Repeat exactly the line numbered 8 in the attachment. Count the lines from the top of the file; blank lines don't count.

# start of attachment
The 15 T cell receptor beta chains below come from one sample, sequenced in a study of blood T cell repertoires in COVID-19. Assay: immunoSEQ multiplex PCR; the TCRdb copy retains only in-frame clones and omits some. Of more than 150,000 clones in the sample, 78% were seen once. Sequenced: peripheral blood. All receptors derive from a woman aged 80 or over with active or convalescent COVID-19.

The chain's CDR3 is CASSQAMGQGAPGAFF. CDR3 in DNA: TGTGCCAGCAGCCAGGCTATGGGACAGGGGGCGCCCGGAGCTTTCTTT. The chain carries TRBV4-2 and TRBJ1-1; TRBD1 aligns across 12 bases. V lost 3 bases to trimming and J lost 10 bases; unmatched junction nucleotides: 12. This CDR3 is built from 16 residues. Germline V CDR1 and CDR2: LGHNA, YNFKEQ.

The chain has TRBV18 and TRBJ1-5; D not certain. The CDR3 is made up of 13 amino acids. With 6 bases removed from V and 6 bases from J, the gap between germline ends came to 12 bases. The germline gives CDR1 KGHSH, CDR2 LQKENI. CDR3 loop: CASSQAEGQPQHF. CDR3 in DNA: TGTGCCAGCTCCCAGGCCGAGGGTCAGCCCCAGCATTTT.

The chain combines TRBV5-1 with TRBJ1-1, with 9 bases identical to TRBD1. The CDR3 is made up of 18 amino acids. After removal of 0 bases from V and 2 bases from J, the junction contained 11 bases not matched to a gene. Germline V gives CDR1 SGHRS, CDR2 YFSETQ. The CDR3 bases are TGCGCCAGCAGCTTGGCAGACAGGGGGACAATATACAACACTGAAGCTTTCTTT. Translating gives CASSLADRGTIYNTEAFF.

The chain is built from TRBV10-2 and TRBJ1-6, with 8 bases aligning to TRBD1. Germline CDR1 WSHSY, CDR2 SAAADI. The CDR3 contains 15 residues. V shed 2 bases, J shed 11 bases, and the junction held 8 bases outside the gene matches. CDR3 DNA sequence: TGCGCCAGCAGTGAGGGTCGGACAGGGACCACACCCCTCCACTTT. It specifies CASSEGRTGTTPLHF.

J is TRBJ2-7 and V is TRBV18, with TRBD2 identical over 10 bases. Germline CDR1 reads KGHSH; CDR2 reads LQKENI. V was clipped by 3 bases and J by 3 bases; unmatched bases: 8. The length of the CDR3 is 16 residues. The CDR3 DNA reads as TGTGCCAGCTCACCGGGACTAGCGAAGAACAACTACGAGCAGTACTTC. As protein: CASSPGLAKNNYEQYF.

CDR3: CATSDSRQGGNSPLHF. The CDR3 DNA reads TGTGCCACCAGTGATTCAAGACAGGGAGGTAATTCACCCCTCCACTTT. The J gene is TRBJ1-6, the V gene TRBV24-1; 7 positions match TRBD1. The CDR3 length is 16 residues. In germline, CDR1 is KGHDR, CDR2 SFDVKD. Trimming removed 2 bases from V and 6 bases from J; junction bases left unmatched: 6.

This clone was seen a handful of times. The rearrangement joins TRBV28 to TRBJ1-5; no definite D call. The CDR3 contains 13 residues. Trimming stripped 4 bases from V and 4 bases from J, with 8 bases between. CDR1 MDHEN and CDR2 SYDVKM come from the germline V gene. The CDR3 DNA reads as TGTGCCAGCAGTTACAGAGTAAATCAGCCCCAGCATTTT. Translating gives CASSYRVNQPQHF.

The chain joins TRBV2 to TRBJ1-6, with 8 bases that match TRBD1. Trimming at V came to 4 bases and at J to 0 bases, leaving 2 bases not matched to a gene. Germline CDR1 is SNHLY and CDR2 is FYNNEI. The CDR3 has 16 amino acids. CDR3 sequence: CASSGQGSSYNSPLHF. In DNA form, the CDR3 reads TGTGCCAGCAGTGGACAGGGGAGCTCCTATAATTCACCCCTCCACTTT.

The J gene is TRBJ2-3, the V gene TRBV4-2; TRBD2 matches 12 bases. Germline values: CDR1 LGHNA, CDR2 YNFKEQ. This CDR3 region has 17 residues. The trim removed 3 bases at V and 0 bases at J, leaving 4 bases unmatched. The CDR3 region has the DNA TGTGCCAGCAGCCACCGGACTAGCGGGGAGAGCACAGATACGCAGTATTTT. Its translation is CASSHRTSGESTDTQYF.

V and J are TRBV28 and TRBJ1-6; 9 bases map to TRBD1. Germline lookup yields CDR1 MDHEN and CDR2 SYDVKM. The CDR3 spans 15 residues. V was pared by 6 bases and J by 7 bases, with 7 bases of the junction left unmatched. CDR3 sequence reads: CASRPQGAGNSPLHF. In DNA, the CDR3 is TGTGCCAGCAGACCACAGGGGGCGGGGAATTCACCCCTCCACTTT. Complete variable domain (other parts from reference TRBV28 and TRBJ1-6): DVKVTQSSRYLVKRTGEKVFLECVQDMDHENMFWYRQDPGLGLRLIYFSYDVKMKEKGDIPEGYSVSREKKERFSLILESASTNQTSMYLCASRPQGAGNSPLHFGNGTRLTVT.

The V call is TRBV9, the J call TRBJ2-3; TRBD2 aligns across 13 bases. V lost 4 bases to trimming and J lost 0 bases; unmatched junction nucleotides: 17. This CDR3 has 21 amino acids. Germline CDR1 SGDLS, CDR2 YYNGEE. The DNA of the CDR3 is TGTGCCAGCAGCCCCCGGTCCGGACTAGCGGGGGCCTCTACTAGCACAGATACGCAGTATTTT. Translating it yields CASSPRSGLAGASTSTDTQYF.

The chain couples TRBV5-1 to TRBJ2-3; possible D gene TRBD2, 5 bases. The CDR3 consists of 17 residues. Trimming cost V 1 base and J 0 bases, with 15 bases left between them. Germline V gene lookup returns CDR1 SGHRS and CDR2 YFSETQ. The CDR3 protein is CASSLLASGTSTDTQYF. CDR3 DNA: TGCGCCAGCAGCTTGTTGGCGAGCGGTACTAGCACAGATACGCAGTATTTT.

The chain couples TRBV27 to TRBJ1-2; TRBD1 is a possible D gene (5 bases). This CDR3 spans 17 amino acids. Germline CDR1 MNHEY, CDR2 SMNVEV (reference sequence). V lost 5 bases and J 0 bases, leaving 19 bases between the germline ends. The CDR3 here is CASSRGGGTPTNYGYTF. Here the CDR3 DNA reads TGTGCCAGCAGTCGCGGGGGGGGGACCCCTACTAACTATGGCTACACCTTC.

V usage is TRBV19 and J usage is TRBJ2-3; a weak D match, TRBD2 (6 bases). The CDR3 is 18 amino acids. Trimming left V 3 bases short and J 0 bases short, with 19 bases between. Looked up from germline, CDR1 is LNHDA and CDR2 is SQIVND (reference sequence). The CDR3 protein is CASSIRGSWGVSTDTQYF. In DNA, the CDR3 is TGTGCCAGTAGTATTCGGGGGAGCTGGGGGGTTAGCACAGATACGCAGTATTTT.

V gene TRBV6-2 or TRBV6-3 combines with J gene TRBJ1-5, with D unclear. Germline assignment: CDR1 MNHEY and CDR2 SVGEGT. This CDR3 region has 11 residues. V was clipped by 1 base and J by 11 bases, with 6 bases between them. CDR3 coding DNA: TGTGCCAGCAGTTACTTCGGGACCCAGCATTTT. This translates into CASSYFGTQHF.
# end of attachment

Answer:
This clone was seen a handful of times. The rearrangement joins TRBV28 to TRBJ1-5; no definite D call. The CDR3 contains 13 residues. Trimming stripped 4 bases from V and 4 bases from J, with 8 bases between. CDR1 MDHEN and CDR2 SYDVKM come from the germline V gene. The CDR3 DNA reads as TGTGCCAGCAGTTACAGAGTAAATCAGCCCCAGCATTTT. Translating gives CASSYRVNQPQHF.